I just now described Necessary Evil to my husband with “it’s about the psychology of redemption and every page is  like a punch to the nuts and you just want to die on every page”. He laughed, a little.

 

While I was reading Necessary Evil, a line from my review of Bitter Seeds kept popping back into my head:

 

“When the cost gets too high you are supposed to know it’s time to stop.”

 

 

 

Over the course of the series, Will and Marsh realized the cost was far too high for what they were getting from the Eidolons. But when you work for people to whom money is no object, how do you get them to stop spending?  By becoming the enemy.

 

And with that,  it’s epic spoiler time.

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Spells-of-Blood-and-KinSpells of Blood and Kin, by Claire Humphrey

published June 2016

where I got it: received review copy

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Spells of Blood and Kin was mentioned in my recent 5 Books, 50 pages blog post.  Of the books mentioned in that post, this was the only book that I had a tough time stopping reading at exactly 50 pages.   In fact,  by the time that blog post published, I was halfway through Spells of Blood and Kin,  and finished it 48 hours after picking it up.  I couldn’t put this book down, I didn’t want to put this book down,  I was late to work because all I wanted to do for 2 days was read this book.  If you’re a fan of dark fantasy, of stories that have weight and depth and sensuality and secrets and consequences, this is a book for you.

 

We all know those fantasy authors who write in a fashion to make their novels longer, because an epic story should have an epic number of pages, or something. Short story authors do the opposite – often self-editing their work towards making their prose more effective in fewer words. Claire Humphrey is a well published short story author, and you can see her short story composition skills on display in Spells of Blood and Kin.  What I mean by that is there is not a single unnecessary word or scene in this book.  Every scene, every conversation, and every paragraph is honed down to a sharp reflective edge, increasing the effect of the words, pushing the reader to engage with the story in a more intimate and imaginative fashion.  That was a lot of fancy talk to say Humphrey is a damn good writer. Spells of Blood and Kin opens with a surprising and unnerving sentence, dives right into the compelling intricacies of the plot, and runs from there. Like with most books, everyone is going to have a different reaction to this book, and much of my personal interaction with this book happened between the lines, in what Humphrey left unsaid.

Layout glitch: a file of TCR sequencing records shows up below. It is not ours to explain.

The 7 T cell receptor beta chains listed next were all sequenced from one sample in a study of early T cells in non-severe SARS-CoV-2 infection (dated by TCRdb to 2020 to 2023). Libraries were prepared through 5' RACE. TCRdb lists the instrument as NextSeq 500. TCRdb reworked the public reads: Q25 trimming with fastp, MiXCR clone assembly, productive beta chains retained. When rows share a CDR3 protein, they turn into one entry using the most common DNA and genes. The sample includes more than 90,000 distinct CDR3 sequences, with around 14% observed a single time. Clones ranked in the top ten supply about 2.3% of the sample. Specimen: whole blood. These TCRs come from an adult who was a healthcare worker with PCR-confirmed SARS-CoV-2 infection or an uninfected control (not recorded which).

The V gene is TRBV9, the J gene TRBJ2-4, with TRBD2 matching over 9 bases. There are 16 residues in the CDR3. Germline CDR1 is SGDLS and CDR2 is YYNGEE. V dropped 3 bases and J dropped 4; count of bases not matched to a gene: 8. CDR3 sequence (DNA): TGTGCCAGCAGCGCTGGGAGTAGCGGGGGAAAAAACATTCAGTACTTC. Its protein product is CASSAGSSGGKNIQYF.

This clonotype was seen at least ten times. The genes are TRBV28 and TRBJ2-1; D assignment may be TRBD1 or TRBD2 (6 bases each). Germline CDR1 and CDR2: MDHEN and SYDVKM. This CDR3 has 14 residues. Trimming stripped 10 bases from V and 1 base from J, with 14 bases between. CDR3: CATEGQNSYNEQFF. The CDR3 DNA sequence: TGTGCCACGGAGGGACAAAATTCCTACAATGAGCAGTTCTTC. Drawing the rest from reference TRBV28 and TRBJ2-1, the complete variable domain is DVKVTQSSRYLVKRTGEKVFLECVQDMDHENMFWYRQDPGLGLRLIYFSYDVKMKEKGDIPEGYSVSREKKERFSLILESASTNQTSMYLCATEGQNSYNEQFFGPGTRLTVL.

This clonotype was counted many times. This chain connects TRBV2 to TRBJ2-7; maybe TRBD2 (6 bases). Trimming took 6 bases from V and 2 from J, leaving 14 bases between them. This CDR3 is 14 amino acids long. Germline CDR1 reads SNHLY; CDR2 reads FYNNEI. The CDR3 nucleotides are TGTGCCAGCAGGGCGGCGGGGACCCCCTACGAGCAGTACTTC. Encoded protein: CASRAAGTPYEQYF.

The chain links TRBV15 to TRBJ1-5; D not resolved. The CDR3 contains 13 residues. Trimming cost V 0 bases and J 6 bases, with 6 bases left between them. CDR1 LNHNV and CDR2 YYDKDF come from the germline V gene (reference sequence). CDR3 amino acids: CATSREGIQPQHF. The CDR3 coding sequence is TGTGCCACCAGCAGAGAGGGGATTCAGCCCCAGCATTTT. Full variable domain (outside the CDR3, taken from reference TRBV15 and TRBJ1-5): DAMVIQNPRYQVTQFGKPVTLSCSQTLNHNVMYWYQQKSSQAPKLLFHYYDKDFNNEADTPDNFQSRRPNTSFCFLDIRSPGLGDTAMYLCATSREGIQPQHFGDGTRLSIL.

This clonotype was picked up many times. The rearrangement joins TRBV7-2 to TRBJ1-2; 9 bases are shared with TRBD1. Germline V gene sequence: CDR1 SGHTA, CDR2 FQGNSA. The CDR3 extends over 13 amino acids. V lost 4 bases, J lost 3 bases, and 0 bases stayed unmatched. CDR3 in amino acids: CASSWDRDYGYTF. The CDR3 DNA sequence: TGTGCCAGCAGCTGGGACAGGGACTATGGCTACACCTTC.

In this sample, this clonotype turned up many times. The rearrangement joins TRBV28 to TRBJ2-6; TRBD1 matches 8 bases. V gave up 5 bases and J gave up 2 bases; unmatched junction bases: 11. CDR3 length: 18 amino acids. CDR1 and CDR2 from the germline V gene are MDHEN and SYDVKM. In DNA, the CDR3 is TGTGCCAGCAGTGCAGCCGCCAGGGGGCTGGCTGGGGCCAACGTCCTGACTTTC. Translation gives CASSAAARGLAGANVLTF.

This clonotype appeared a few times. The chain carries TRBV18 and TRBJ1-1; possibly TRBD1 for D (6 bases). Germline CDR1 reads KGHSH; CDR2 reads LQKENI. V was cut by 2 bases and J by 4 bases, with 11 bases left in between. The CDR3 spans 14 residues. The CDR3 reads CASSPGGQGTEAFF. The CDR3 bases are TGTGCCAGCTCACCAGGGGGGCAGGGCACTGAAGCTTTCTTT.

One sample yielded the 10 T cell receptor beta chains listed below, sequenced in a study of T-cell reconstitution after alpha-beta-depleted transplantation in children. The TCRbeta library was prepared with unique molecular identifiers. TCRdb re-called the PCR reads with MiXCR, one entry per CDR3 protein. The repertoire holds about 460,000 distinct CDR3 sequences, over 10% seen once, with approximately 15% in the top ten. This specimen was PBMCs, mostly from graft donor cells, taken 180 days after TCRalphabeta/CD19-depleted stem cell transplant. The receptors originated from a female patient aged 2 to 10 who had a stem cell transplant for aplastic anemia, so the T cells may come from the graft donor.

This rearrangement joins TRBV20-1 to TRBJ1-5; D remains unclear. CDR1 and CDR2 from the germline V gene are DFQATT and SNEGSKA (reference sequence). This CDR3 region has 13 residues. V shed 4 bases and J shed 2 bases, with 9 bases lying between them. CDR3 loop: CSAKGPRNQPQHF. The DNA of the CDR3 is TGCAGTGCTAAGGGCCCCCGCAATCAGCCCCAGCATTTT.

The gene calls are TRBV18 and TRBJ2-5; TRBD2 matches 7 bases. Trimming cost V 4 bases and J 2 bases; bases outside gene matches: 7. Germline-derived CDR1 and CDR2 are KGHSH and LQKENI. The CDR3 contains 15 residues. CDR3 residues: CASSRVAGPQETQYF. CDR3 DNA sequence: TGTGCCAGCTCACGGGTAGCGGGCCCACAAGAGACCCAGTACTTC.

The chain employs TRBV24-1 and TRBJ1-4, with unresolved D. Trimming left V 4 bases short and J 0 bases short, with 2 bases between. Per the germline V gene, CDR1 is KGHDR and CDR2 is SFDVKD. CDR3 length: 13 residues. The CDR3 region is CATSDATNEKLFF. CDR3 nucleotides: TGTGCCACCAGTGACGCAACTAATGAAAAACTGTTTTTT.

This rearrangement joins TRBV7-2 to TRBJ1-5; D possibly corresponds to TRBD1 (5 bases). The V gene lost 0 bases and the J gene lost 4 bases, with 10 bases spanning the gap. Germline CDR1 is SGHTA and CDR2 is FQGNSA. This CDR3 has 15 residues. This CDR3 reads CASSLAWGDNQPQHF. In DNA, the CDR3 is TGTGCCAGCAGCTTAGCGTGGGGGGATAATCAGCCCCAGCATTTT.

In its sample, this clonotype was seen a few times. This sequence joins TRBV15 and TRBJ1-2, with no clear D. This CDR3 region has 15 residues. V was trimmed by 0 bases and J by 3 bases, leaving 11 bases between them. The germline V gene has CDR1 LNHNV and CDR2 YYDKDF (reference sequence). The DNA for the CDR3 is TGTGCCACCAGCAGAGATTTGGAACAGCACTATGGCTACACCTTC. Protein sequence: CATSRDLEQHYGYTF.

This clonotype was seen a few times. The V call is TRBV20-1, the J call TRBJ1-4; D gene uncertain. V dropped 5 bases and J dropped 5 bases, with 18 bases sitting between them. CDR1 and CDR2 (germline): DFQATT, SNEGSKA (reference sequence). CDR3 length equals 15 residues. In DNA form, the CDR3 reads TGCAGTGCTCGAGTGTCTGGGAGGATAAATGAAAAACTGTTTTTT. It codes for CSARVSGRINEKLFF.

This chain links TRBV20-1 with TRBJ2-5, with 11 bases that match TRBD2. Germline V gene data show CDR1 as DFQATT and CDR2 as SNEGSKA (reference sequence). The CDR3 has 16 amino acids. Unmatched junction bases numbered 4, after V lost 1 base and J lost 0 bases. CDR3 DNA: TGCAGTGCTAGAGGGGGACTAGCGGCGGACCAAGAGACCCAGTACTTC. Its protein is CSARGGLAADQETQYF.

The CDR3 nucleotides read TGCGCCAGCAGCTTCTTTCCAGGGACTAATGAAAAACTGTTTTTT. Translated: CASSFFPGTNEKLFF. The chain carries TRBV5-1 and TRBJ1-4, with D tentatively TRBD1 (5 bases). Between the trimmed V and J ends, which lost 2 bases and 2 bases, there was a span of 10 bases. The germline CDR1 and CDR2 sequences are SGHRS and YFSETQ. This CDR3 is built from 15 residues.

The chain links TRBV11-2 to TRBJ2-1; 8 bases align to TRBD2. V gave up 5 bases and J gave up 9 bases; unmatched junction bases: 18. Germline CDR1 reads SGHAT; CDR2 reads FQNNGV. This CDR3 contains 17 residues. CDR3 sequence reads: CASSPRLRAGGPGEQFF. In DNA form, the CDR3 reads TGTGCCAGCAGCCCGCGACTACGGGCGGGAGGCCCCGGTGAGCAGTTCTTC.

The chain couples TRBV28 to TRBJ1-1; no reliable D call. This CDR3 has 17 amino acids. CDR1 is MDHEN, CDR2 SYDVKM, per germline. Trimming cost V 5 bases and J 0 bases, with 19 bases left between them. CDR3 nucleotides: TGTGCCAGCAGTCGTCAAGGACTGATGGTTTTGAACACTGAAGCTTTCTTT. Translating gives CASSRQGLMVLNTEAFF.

So, what’s this story about?   Lissa’s grandmother Iadviga has just passed away.  In a stunned state of grief,  the funeral is planned, the church ladies bring piles of food to the house, and Lissa starts going through her grandmother’s things. Not only is Lissa inheriting the house and the debt, she is also inheriting her Baba’s responsibilities among the traditional Russian families in a community surrounded by the cosmopolitan  bustle of Toronto.  On the night of Iadviga’s death, the spell she had been weaving and reweaving for over 30 years collapsed.

 

For her Baba’s funeral, Lissa was allowed to enter the church building, but not allowed to be in the sanctuary. Because while the church will tolerate the community’s need for witchy women,  magic practitioners are not allowed on consecrated ground.  With one hand the community shuns Lissa and her family, while placing orders for magic eggs with the other hand.

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some of the books reviewed here were free ARCs supplied by publishers/authors/other groups. Some of the books here I got from the library. the rest I *gasp!* actually paid for. I'll do my best to let you know what's what.